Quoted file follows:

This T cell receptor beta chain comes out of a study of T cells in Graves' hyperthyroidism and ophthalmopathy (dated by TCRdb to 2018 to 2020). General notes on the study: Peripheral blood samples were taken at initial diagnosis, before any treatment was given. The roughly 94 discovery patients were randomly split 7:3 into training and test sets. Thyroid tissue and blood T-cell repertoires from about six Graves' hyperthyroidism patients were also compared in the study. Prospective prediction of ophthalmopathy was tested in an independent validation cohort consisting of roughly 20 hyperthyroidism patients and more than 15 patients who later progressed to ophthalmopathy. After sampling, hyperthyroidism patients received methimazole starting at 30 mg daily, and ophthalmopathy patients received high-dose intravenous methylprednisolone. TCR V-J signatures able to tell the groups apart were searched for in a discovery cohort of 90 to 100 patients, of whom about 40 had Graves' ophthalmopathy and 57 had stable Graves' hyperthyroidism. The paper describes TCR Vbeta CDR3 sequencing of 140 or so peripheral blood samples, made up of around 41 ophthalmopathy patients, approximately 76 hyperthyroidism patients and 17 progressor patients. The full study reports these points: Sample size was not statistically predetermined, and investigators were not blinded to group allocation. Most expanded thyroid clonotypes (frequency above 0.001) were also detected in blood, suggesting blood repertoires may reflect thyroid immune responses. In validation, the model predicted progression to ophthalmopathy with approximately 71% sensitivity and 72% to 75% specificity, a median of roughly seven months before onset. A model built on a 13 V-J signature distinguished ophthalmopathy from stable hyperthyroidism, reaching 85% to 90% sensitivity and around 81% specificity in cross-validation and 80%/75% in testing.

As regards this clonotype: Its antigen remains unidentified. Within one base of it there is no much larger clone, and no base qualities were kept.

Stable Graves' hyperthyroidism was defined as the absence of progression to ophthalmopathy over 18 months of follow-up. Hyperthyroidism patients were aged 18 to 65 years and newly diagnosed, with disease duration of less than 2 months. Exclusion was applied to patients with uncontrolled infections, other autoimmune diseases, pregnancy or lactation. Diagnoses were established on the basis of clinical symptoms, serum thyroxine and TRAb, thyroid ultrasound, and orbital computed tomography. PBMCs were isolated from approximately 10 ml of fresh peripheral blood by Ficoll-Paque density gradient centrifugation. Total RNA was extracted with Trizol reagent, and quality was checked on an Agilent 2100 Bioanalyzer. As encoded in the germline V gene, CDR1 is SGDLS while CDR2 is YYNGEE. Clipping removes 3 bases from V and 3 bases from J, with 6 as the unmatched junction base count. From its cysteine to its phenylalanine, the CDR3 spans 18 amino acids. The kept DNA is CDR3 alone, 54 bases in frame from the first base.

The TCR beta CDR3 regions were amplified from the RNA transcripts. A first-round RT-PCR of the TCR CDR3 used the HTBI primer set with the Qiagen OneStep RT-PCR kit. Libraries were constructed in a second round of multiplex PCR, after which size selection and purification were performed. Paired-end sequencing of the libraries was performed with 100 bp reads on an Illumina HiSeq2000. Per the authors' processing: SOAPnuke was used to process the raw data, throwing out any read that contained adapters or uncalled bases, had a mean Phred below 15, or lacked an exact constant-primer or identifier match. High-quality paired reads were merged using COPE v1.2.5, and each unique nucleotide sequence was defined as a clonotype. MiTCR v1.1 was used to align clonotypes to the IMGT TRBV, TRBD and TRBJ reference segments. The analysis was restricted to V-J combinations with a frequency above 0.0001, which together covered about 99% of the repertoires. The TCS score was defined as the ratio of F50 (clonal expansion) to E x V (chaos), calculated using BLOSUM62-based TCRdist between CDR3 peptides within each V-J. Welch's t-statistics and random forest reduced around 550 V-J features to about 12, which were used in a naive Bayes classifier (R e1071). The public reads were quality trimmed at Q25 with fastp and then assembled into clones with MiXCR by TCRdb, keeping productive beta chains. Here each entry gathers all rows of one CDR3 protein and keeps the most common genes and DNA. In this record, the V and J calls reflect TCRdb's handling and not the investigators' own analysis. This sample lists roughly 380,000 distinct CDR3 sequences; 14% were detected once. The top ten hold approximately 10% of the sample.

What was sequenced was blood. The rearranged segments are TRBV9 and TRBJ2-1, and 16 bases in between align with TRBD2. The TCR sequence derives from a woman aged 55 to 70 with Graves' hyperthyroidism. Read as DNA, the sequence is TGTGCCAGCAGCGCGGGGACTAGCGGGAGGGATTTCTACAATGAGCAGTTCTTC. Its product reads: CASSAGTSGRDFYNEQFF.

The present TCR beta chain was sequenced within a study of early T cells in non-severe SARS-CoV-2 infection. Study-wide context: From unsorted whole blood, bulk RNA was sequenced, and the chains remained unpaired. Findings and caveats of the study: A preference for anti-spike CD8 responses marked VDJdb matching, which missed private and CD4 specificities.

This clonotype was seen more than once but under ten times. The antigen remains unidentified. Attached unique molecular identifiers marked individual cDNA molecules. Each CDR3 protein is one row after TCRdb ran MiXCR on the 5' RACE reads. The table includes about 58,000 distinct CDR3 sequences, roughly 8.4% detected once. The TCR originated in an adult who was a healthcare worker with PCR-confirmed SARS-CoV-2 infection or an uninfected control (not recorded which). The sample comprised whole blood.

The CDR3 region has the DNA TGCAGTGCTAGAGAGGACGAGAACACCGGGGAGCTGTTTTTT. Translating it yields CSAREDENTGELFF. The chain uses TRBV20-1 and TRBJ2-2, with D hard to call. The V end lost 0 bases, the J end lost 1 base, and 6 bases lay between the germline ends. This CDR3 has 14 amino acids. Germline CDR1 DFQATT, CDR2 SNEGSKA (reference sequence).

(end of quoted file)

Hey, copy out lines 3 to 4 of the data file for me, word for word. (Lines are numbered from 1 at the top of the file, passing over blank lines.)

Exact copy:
Stable Graves' hyperthyroidism was defined as the absence of progression to ophthalmopathy over 18 months of follow-up. Hyperthyroidism patients were aged 18 to 65 years and newly diagnosed, with disease duration of less than 2 months. Exclusion was applied to patients with uncontrolled infections, other autoimmune diseases, pregnancy or lactation. Diagnoses were established on the basis of clinical symptoms, serum thyroxine and TRAb, thyroid ultrasound, and orbital computed tomography. PBMCs were isolated from approximately 10 ml of fresh peripheral blood by Ficoll-Paque density gradient centrifugation. Total RNA was extracted with Trizol reagent, and quality was checked on an Agilent 2100 Bioanalyzer. As encoded in the germline V gene, CDR1 is SGDLS while CDR2 is YYNGEE. Clipping removes 3 bases from V and 3 bases from J, with 6 as the unmatched junction base count. From its cysteine to its phenylalanine, the CDR3 spans 18 amino acids. The kept DNA is CDR3 alone, 54 bases in frame from the first base.

The TCR beta CDR3 regions were amplified from the RNA transcripts. A first-round RT-PCR of the TCR CDR3 used the HTBI primer set with the Qiagen OneStep RT-PCR kit. Libraries were constructed in a second round of multiplex PCR, after which size selection and purification were performed. Paired-end sequencing of the libraries was performed with 100 bp reads on an Illumina HiSeq2000. Per the authors' processing: SOAPnuke was used to process the raw data, throwing out any read that contained adapters or uncalled bases, had a mean Phred below 15, or lacked an exact constant-primer or identifier match. High-quality paired reads were merged using COPE v1.2.5, and each unique nucleotide sequence was defined as a clonotype. MiTCR v1.1 was used to align clonotypes to the IMGT TRBV, TRBD and TRBJ reference segments. The analysis was restricted to V-J combinations with a frequency above 0.0001, which together covered about 99% of the repertoires. The TCS score was defined as the ratio of F50 (clonal expansion) to E x V (chaos), calculated using BLOSUM62-based TCRdist between CDR3 peptides within each V-J. Welch's t-statistics and random forest reduced around 550 V-J features to about 12, which were used in a naive Bayes classifier (R e1071). The public reads were quality trimmed at Q25 with fastp and then assembled into clones with MiXCR by TCRdb, keeping productive beta chains. Here each entry gathers all rows of one CDR3 protein and keeps the most common genes and DNA. In this record, the V and J calls reflect TCRdb's handling and not the investigators' own analysis. This sample lists roughly 380,000 distinct CDR3 sequences; 14% were detected once. The top ten hold approximately 10% of the sample.